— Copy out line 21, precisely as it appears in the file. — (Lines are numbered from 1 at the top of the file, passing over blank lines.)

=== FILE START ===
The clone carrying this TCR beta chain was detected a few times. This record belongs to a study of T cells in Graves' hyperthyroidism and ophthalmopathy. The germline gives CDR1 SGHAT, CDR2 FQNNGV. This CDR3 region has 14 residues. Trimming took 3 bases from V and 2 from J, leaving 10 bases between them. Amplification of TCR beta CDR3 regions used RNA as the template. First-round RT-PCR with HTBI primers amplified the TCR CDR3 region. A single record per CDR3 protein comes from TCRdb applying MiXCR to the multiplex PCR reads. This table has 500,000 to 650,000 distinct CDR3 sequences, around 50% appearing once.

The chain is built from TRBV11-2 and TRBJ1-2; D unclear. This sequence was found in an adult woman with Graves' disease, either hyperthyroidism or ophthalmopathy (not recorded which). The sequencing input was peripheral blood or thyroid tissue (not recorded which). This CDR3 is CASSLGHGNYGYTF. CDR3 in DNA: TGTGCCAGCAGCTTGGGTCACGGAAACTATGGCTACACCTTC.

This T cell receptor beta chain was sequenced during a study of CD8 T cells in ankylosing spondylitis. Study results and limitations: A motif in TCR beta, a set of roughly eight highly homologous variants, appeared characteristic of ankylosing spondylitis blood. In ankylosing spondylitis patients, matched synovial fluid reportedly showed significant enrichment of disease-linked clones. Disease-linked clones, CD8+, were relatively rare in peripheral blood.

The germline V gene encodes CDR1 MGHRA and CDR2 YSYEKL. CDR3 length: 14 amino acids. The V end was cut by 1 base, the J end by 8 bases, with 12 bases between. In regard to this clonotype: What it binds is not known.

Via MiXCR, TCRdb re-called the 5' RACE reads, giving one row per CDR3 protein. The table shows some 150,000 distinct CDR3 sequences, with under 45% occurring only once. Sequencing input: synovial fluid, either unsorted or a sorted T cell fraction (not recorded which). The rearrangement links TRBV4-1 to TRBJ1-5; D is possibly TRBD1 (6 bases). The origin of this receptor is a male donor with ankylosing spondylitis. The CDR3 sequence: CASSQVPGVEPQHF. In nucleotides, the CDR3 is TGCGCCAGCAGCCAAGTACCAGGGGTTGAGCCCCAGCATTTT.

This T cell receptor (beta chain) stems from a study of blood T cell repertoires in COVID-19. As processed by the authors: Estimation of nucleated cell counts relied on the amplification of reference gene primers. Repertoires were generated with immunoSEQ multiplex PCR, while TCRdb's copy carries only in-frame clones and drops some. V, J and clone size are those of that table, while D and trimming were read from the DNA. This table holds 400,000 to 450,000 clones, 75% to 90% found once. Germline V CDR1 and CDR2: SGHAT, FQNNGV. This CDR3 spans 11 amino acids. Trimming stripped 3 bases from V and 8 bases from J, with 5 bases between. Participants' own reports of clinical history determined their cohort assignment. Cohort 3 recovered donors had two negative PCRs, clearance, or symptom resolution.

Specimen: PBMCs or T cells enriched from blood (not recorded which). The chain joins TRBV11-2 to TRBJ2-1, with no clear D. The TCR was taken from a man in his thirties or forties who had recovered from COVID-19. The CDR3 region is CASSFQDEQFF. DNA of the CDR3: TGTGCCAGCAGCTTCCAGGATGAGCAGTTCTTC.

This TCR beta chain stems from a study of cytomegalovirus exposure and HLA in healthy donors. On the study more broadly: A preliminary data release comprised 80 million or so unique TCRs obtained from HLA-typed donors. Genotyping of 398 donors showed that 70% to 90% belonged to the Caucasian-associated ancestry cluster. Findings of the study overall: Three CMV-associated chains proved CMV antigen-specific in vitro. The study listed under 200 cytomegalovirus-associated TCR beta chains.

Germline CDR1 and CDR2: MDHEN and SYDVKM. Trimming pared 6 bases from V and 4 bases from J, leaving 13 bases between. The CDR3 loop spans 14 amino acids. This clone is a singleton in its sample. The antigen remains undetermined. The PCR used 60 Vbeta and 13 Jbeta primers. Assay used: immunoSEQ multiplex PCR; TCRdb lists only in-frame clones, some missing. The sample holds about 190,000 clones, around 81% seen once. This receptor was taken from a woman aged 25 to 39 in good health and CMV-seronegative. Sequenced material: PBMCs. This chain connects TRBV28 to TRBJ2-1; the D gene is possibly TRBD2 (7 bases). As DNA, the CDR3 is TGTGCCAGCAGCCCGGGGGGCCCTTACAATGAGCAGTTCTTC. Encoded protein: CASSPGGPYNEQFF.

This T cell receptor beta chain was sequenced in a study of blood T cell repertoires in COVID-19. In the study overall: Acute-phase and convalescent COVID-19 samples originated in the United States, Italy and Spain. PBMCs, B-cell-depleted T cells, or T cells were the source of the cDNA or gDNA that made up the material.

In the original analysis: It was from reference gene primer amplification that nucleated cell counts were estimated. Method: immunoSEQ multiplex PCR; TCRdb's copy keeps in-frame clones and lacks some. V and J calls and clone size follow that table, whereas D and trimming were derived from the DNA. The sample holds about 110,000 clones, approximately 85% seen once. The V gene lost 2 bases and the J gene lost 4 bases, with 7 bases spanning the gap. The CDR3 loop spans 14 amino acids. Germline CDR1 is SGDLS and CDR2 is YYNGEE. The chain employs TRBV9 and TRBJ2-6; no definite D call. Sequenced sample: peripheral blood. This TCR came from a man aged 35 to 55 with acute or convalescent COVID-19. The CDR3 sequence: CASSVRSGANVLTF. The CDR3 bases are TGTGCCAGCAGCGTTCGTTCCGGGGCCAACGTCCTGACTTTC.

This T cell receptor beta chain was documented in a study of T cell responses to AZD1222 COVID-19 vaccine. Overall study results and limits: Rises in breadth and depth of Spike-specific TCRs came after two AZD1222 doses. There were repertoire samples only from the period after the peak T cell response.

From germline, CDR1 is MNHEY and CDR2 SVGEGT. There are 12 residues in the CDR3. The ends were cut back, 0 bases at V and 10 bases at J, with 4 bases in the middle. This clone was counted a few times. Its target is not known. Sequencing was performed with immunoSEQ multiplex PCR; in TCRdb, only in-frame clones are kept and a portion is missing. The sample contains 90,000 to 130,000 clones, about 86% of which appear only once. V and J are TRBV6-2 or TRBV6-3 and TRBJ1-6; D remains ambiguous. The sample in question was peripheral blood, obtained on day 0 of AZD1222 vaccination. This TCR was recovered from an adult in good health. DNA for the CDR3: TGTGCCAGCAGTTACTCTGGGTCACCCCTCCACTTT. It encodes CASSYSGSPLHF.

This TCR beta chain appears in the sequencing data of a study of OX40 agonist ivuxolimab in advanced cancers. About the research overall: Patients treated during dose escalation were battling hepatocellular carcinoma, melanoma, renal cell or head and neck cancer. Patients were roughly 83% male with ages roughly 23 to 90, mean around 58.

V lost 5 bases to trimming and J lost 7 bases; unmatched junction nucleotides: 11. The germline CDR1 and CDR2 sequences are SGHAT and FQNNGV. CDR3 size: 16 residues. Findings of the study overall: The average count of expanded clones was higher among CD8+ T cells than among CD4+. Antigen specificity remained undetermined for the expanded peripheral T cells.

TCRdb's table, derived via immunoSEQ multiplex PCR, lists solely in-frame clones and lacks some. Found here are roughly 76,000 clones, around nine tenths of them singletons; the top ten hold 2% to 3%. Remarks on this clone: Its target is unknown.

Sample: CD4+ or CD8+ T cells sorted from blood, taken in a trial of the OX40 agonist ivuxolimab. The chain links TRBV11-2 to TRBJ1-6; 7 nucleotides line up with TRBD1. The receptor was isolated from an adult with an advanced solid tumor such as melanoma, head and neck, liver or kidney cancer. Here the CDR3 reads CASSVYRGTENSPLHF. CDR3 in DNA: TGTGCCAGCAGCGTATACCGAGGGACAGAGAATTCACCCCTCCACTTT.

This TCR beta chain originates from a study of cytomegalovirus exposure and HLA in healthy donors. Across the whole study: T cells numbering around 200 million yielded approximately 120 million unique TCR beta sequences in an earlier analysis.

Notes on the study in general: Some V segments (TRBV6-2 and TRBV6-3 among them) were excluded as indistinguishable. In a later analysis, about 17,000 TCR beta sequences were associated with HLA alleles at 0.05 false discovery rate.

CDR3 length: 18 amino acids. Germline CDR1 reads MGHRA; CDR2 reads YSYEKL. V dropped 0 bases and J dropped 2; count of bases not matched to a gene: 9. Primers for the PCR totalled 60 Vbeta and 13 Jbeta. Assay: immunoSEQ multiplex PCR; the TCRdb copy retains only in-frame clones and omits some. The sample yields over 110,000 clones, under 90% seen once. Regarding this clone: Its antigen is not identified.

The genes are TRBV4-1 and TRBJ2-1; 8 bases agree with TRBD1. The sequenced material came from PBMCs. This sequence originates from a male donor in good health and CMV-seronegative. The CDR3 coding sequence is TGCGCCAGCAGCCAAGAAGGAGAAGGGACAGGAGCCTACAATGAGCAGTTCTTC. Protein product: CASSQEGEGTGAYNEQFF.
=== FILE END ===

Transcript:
The genes are TRBV4-1 and TRBJ2-1; 8 bases agree with TRBD1. The sequenced material came from PBMCs. This sequence originates from a male donor in good health and CMV-seronegative. The CDR3 coding sequence is TGCGCCAGCAGCCAAGAAGGAGAAGGGACAGGAGCCTACAATGAGCAGTTCTTC. Protein product: CASSQEGEGTGAYNEQFF.